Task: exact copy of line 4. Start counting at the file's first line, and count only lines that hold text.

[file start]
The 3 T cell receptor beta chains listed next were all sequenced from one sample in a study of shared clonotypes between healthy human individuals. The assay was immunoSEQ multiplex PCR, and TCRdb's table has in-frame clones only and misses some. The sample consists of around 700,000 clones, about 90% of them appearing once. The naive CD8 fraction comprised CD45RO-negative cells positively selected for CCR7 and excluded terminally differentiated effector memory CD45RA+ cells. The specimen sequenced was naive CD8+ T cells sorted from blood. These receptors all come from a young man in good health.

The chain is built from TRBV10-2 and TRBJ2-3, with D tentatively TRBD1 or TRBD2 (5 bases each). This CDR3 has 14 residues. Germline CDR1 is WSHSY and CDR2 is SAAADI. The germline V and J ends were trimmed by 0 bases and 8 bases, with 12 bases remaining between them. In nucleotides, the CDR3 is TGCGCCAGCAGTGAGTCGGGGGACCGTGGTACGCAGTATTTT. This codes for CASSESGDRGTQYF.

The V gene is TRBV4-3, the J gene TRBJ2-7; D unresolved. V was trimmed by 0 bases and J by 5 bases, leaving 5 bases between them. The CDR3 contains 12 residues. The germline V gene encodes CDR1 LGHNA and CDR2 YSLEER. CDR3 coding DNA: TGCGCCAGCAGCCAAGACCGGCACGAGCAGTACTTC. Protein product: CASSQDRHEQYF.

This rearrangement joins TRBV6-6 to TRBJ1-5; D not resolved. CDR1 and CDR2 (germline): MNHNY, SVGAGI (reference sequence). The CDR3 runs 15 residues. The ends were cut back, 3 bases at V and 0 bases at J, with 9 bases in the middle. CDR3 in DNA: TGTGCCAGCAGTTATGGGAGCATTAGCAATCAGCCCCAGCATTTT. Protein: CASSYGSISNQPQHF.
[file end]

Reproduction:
This rearrangement joins TRBV6-6 to TRBJ1-5; D not resolved. CDR1 and CDR2 (germline): MNHNY, SVGAGI (reference sequence). The CDR3 runs 15 residues. The ends were cut back, 3 bases at V and 0 bases at J, with 9 bases in the middle. CDR3 in DNA: TGTGCCAGCAGTTATGGGAGCATTAGCAATCAGCCCCAGCATTTT. Protein: CASSYGSISNQPQHF.